Ad Of The Week: Xfinity / Sky – “A Holiday Reunion”

“Synergy” isn’t the most festive of words, but that’s what’s behind this Christmas blockbuster ad from Xfinity (in the US) and Sky (in the UK). Both brands are owned by media giant Comcast, and normally a shared ad would raise alarm bells – global ads have a tendency to be a little bland. But Comcast also owns Universal studios, which in turn owns the rights to Stephen Spielberg’s E.T.

So instead of a flat global ad we have a genuine media coup from Xfinity / Sky – a Spielberg-approved return of E.T. (and his human pal, Elliott) for the first time since the 1982 film. In a four minute feelgood ad, the wizened alien returns to Earth, reconnects with his friend and takes Elliott’s kids on a flying bike ride, recreating the most iconic shot from the original film.

E.T. is a 37-year-old movie, so there was a mild risk that the new ad would only work as a nostalgia fest for 80s kids. But the character’s appeal has clearly remained strong, and the new ad hits all the right emotional notes to land a 5-Star score. Even if the bike ride doesn’t get to you, the scene where E.T. gazes at a holo-crystal of his own family might well bring a lump to your throat.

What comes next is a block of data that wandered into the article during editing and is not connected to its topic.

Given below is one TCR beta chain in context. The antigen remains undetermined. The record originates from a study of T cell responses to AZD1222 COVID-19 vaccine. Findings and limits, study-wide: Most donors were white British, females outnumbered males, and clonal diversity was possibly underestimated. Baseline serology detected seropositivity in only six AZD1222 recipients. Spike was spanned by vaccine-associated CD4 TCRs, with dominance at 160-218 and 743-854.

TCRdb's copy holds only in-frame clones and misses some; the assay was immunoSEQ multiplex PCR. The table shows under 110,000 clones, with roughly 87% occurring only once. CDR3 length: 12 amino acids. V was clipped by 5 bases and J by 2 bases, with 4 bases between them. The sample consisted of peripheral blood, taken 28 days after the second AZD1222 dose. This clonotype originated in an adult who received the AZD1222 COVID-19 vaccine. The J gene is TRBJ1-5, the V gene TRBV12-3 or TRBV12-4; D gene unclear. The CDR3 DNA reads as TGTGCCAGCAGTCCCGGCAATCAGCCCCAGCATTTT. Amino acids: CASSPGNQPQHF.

In fact, the ad pulls off a remarkable feat of its own – a 5-Star score in two countries, for two different brands – a first in our database. It’s the ad testing equivalent of making a bicycle fly. But it has implications – the brands themselves mostly make way for the action in the ads, and “reconnection” isn’t an especially distinctive positioning for a broadband provider, which means brand Fluency for the ad is low.

The result is that the ad’s short-term Spike score, which reflects the branding as well as the ad’s emotional intensity, is good at 1.2 but not as exceptional as its Star Rating. In other words, the ad’s potential for long-term brand impact is a lot stronger than its ability to generate a short-term boost.

With that in mind, what should Sky and Xfinity do? They have something very special here, and the answer might be to take a leaf out of Spielberg’s original book. E.T. never had a movie sequel, but it’s stayed alive in audience’s hearts as a family classic. (In the US, the 4-minute ad has been screening in commercial breaks during showings of E.T. itself.)

With its very strong long-term potential, one possibility might be for Comcast’s brands to treat this ad as their own holiday perennial, running it at Christmas for several years to get the most from its long-term impact while letting its fluency build gradually. After waiting 37 years for a reunion, it would be a shame for it to end after just one Christmas.

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